Welcome to European Tribune. It's gone a bit quiet around here these days, but it's still going.
Your reply is quite generic.

That blue text in the comments? That's links. They typically provide details, references, related material, or, as in this case, relevant background knowledge for the discussion you are engaged in.

If you can't make a good-faith effort to read a minimum of relevant background material, why should I believe that creating an original text for your benefit will yield results commensurate with the effort it would require?

Anyway what mechanism exists to make power companies build gas plants for the worst case?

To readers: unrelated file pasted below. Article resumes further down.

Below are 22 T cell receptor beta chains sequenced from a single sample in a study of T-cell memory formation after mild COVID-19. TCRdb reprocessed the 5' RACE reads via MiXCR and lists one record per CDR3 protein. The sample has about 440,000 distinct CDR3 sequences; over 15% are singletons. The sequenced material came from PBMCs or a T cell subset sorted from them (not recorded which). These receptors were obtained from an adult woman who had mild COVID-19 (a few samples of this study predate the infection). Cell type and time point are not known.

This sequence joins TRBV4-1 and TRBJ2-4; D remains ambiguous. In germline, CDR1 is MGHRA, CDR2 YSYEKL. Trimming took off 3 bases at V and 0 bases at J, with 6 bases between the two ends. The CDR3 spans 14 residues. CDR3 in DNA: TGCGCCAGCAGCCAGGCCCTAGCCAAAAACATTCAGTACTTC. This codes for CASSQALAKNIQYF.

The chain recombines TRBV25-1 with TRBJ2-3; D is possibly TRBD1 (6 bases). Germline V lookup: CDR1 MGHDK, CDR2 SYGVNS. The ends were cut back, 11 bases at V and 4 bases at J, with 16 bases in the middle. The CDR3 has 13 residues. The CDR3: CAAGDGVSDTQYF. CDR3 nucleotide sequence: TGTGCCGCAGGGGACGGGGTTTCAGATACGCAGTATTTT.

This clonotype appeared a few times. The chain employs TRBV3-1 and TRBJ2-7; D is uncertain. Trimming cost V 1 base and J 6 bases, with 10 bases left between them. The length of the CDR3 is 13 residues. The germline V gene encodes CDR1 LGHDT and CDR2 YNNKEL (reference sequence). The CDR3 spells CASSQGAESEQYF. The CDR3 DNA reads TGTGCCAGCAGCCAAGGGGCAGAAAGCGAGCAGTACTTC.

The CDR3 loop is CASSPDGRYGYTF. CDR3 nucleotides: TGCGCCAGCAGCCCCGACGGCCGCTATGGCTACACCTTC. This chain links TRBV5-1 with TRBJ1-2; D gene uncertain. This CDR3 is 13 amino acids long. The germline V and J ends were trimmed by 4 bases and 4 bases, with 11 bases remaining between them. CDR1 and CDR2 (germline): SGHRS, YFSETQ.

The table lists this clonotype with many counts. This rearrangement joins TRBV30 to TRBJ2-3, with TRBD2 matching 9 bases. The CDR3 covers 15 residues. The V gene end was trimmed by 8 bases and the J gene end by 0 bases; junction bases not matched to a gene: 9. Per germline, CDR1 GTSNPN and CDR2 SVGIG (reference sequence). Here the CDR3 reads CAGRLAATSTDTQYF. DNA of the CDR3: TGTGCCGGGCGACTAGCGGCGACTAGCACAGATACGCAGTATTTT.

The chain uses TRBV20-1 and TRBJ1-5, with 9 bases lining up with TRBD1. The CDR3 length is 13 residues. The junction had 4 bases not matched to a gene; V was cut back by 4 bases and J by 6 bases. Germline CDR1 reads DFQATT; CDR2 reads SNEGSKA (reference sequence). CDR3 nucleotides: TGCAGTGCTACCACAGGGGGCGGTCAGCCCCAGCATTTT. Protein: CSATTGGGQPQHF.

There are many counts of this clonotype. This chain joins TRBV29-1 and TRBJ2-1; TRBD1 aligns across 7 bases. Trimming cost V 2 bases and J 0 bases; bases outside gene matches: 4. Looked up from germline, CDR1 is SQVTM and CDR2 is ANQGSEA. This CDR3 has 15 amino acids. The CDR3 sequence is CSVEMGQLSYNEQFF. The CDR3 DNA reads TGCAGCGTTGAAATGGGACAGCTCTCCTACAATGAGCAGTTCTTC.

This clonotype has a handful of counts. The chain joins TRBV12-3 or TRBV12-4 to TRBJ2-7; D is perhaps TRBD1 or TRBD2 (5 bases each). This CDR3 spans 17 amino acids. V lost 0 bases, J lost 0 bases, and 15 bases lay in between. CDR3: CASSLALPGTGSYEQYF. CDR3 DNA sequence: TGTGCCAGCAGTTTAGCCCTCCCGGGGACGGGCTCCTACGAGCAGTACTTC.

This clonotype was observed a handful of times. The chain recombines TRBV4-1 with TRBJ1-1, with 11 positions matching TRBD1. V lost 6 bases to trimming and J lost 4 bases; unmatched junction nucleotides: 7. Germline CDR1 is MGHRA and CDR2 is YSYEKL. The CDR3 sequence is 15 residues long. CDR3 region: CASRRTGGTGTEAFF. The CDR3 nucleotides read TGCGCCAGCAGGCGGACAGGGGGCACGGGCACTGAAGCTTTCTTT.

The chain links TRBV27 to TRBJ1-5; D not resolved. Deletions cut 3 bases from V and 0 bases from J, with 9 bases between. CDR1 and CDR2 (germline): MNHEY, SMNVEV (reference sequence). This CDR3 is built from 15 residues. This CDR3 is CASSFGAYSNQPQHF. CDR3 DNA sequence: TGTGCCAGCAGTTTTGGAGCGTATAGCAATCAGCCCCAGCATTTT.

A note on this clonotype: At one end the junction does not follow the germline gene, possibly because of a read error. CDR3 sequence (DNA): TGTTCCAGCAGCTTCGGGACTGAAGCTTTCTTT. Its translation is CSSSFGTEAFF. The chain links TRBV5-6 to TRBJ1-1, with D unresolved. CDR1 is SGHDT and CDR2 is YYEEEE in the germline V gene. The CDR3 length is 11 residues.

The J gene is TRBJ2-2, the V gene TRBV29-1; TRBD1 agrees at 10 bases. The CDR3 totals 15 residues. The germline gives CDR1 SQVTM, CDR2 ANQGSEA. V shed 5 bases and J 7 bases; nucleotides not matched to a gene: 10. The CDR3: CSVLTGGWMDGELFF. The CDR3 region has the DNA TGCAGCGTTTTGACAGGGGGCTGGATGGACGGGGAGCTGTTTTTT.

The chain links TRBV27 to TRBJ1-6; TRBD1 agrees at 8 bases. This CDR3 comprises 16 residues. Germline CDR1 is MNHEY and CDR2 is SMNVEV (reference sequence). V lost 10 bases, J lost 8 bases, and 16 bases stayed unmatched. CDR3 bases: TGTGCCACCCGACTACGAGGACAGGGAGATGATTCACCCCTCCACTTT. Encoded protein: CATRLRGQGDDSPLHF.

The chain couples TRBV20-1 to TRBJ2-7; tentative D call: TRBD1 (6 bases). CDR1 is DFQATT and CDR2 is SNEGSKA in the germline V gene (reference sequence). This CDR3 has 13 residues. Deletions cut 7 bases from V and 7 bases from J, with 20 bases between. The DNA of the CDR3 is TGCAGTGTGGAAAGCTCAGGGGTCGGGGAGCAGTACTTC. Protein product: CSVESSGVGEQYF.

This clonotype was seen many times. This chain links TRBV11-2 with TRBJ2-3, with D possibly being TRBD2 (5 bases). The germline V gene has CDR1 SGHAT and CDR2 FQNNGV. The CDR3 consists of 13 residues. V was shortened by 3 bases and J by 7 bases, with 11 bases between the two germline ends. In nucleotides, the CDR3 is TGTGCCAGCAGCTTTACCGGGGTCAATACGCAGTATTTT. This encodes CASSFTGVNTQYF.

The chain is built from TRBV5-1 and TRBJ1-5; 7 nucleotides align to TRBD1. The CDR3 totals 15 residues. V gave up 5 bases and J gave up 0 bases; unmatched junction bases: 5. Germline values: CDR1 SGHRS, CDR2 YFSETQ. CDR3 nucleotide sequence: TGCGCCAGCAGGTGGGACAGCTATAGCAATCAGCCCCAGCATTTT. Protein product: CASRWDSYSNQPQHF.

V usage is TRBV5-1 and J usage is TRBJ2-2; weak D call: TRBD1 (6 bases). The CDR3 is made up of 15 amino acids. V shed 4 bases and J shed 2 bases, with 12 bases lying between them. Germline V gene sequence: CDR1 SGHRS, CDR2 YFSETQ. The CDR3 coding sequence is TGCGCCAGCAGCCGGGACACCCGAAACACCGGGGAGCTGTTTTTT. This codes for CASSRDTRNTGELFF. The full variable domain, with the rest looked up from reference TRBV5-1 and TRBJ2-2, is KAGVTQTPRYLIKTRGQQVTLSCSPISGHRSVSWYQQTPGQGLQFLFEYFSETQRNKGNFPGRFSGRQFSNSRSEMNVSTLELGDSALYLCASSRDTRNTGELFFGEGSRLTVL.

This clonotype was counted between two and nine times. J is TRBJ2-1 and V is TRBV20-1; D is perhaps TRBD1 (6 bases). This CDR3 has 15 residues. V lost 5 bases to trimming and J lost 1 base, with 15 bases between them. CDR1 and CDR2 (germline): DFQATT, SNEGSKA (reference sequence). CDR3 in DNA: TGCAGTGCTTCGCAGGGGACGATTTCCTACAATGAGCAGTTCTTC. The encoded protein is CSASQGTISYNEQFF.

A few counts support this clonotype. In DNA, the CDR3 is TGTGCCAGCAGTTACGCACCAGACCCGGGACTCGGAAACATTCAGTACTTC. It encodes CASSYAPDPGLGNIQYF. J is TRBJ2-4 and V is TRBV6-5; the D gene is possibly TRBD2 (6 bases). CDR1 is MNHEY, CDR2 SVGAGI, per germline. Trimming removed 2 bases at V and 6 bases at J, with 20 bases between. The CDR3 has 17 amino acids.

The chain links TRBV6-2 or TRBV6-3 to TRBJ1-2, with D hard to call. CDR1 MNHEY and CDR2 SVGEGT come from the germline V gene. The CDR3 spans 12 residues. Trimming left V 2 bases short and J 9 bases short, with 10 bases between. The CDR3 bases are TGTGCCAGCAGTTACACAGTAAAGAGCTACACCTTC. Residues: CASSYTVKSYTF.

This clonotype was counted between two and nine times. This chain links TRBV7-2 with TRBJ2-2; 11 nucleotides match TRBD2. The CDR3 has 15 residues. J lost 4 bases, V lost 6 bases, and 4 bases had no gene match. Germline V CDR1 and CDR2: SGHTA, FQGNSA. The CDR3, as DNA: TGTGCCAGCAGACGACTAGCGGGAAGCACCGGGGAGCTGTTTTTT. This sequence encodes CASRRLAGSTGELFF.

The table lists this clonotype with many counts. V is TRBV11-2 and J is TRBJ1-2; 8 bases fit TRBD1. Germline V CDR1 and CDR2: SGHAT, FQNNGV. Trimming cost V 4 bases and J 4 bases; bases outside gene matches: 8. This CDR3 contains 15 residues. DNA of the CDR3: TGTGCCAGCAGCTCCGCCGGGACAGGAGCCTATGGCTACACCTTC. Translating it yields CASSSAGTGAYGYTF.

Under the current market structure, they get paid a much higher price per MWh than baseload plants, because they can exploit low capital and idling costs to only produce at peak price.

It would also be possible to pay explicitly for "capacity available at N minutes' notice." Some grids do that, and it is not obvious that they are overpaying for or undersupplied with capacity relative to the European grid.

But in fact insufficient gas-fired capacity is not a problem in the contemporary European grid. The problem, rather, is that there is too much gas capacity, such that some gas turbines are being run as baseload. Nor is gas being underbuilt: Roughly half of all new capacity constructed is gas-fired (gas delivers substantially less than half of all MWh from new plants, but that is in the nature of peaker plants).

- Jake

Friends come and go. Enemies accumulate.

by JakeS (JangoSierra 'at' gmail 'dot' com) on Fri Aug 3rd, 2012 at 07:51:48 PM EST
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